The Life of the Party starring Melissa McCarthy was a little wild and even a tad risqué but enjoyable. In the movie, Deanna (Melissa McCarthy) returns to college to finish out her last year some twenty years after leaving to get married. Her husband abruptly asks for a divorce and she is blindsided. But after brooding, she decides to join her daughter on the campus of her alma mater.
Her daughter Maddie (Molly Gordon) isn’t thrilled with the idea but after she gives her mom a makeover, Deanna begins to blend in and even becomes a valued part of the younger set. Through a host of adventures such as partying, drinking, joining a sorority and even making out with a fraternity brother, she soon forgets her woes as she moves ahead to complete her Archaeology degree.
There were quite a few laughs and there were even some great scenes of revenge when Deanna encounters her ex-husband and his intended. It was a good way to escape into another world and as I was driving home and reflecting on the movie, it dawned on me that there were quite a few similarities to my own life.
At the end of the film, I recalled that my mother and I had also attended college together. She was a senior and I was a freshman. I used to say, “Hi, Ma,” in the hallway. And later, we taught on two of the same college campuses and marched as faculty together.
So, when Deanna and daughter were clothed in their graduation regalia, I was reminded of how fortunate I was to have had such an amazing experience. During this month of honoring our mothers, I pause and recall the lines from a famous gospel song that say, “Precious memories. Oh how they linger!”
Lynn M. May 19, 2018
Rhy Bowen’s In A Gilded Cage caught my eye on the library shelf because of the woman’s fashionable dress on the cover. I checked it out and after reading the first few lines, I knew that I was in for a treat. It was written in first person and that immediately drew me in as I listened to what Molly Murphy had to share with me.
It takes place in New York in 1918 during the women’s suffrage movement and Molly’s tone was light and amusing. I packed my bags and traveled back into this historical era when women were standing up for the right to vote.
Molly Murphy has her own small detective agency and she is asked to join her neighbors Sid and Gus on a walk in the Easter Parade. But the Vassar graduates have a secret mission and they plan to wear banners for Women’s Right to Vote across their dresses.
Needless to say, this does not go over well with the police and all of the women are arrested. Molly, though from Ireland, has the chance to meet many of the prominent women who all attended Vassar College. Thus, she meets Fanny and Emily who both become the main focus of the story.
The women are surprised to know that Molly Murphy is indeed a detective and her affiliation with the police captain helps them get out of jail without spending a night. Daniel is Molly’s intended and helps her on several occasions.
Both Fanny and Emily hire Molly Murphy for private reasons. Fanny suspects her husband of cheating in a long-standing affair and Emily is not sure of her parentage and possible inheritance. Her uncle is less than honest yet quite wealthy while she struggles to make ends meet while working for a pharmacist.
Then, the tide changes when three of the Vassar women die a similar and mysterious death. It seems like influenza but there are other odd symptoms like hair loss and vomiting.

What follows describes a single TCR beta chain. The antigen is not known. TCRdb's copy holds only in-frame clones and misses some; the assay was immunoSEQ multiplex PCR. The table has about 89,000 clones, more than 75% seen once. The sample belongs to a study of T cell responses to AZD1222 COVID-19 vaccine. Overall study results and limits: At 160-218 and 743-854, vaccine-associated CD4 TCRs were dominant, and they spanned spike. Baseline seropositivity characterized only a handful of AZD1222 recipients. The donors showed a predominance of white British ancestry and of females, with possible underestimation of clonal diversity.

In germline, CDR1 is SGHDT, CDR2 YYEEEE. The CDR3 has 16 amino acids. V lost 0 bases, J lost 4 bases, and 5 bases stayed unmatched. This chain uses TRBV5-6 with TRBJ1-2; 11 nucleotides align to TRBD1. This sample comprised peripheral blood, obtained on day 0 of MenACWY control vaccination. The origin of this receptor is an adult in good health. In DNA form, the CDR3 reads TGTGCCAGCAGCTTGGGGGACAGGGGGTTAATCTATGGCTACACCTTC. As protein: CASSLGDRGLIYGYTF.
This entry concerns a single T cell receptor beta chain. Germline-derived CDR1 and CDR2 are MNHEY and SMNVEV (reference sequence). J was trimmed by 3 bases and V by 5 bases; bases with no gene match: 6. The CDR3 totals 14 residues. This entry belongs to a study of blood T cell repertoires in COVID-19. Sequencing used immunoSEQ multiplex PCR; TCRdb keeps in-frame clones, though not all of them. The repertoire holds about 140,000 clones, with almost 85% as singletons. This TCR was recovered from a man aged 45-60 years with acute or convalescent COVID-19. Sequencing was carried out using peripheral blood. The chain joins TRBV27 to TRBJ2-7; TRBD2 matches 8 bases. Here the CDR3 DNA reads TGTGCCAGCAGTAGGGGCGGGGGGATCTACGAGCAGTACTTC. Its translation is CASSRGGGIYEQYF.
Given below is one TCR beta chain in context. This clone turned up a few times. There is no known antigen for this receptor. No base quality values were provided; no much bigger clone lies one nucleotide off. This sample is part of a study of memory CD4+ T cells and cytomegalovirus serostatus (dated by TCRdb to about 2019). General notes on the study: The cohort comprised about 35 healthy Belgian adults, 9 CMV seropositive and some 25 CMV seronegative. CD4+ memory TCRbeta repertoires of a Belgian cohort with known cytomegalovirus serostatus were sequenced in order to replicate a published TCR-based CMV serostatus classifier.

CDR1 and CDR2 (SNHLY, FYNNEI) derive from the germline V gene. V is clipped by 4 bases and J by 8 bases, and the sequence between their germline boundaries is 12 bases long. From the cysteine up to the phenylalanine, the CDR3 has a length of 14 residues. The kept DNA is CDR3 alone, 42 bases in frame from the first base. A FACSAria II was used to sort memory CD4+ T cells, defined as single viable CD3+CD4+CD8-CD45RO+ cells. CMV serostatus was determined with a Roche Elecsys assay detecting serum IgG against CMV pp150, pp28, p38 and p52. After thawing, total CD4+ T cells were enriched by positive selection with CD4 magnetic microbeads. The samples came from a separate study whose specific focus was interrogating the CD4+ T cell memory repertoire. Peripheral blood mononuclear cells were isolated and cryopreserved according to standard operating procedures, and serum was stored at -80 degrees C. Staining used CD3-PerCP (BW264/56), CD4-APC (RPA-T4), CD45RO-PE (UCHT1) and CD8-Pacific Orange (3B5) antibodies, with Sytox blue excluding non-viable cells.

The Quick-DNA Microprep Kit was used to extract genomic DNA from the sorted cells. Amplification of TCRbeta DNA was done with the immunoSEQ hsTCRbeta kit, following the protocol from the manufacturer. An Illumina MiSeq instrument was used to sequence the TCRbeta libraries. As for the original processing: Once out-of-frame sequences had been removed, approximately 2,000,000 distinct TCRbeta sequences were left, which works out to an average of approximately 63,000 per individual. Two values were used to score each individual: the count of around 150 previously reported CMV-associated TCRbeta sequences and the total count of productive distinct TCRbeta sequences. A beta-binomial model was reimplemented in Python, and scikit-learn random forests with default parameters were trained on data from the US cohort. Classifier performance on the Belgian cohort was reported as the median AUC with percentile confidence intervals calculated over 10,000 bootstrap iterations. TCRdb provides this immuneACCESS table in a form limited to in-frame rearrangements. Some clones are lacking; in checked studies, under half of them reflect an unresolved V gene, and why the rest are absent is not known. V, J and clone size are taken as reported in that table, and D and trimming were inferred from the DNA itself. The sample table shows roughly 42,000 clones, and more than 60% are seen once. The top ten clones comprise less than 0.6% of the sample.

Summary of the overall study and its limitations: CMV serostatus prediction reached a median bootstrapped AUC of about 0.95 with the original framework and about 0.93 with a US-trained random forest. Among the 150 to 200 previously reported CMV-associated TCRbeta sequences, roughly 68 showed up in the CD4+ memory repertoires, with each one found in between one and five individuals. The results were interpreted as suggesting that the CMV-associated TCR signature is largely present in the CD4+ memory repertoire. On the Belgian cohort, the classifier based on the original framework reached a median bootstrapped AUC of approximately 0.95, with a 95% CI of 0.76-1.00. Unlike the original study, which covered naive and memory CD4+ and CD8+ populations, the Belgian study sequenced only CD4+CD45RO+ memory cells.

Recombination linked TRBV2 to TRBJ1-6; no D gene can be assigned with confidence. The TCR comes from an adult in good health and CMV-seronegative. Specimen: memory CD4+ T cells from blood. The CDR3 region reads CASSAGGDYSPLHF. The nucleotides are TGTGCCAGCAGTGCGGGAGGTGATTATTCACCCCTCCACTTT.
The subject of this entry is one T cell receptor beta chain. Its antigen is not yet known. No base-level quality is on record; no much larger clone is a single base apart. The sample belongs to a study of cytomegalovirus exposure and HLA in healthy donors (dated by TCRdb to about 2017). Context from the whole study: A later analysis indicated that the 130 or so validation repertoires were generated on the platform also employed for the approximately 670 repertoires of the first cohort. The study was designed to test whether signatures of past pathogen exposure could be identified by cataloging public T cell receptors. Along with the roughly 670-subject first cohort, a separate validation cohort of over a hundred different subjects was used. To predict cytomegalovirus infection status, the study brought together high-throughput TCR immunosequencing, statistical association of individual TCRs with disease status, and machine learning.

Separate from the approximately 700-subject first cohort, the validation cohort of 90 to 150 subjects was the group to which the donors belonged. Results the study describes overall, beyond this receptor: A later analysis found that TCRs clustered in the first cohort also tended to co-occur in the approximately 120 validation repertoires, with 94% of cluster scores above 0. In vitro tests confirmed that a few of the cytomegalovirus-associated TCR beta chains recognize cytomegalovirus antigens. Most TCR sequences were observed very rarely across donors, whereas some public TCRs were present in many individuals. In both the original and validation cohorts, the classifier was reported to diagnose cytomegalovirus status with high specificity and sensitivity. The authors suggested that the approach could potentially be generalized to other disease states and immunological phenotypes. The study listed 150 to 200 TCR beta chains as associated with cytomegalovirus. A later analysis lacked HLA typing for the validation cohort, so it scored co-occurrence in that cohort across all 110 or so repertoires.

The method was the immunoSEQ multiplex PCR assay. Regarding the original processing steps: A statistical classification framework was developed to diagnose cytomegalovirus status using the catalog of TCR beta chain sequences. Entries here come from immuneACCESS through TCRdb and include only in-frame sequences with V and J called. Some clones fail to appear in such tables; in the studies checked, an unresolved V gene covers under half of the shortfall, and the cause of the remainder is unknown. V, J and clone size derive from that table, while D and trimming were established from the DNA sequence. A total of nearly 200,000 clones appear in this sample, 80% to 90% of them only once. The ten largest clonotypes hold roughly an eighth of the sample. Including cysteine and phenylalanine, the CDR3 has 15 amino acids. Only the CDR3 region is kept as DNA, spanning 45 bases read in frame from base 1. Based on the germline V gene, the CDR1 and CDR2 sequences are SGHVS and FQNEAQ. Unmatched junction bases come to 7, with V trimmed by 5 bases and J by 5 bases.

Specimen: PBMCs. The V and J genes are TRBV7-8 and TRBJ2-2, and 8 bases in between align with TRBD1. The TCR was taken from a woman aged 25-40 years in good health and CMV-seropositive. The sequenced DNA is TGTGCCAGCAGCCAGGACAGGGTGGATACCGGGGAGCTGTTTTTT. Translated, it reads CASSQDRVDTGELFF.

Who wants these society women dead? What are the ties that bind? Why are they a threat? As Molly tirelessly works to get to the heart of the matters, Emily is spared though Fanny is not as fortunate. They Molly and Daniel put their heads together and act as a dynamic duel. The shocking murderer is revealed.
As in life, there are many twists and turns along with false leads but as the saying goes, “There are no secrets in the Book of Life.” Read In a Gilded Cage and be reminded that all that glitters is truly not gold!
Lynn M. May 12, 2018
Oh, the beauty of fresh May,
Smells of newness, we all say.
Ah! At last we surely know,
Warm spring breezes make us glow.
Endured winter’s frosty crust,
Now propelled forth with a thrust.
Into this calming, green May,
Planting smiles throughout the day!
Lynn M. May 12, 2018
Have you ever felt as if you were a juggler as you tried to manage all of the pins being shoved your way? If so, you understand why the jugglers don’t take their eyes off of the pins because one wrong move can cause the whole game to come crashing down!
Life is like that as you try to keep it together or keep on keeping on. It is comparable to watching a dog jump through hoops or a skilled track and field sprinter clear those hurdles in a timely manner.
But if there is huge slip-up, it’s just like an opponent in a chess game calling out “Checkmate.” You then know that the game is over. There is no other recourse other than to simply start over, if given the chance.
There is a children’s story called Anansi the Spider and Anansi was prone to trouble; yet, his six sons often saved him. Each son used his unique gift to successfully rescue their father as the brothers worked as a team.
On one occasion, they had to save Anansi from a huge falcon. After Anansi was freed from the mouth of the bird, he fell towards the ground. His youngest son, Cushion, then positioned himself so that his father landed on his back. Cushion offered a buffer and and helped his father have a proverbial soft landing.
So, the next time that you find yourself in the middle of running a challenging race, remember that in the end, the most you can hope for is a smooth landing. Later, when you have time to reflect and let out a big sigh of relief, you can lean on the words of Shakespeare. He wrote, “All’s well that ends well!”
Lynn M. May 5, 2018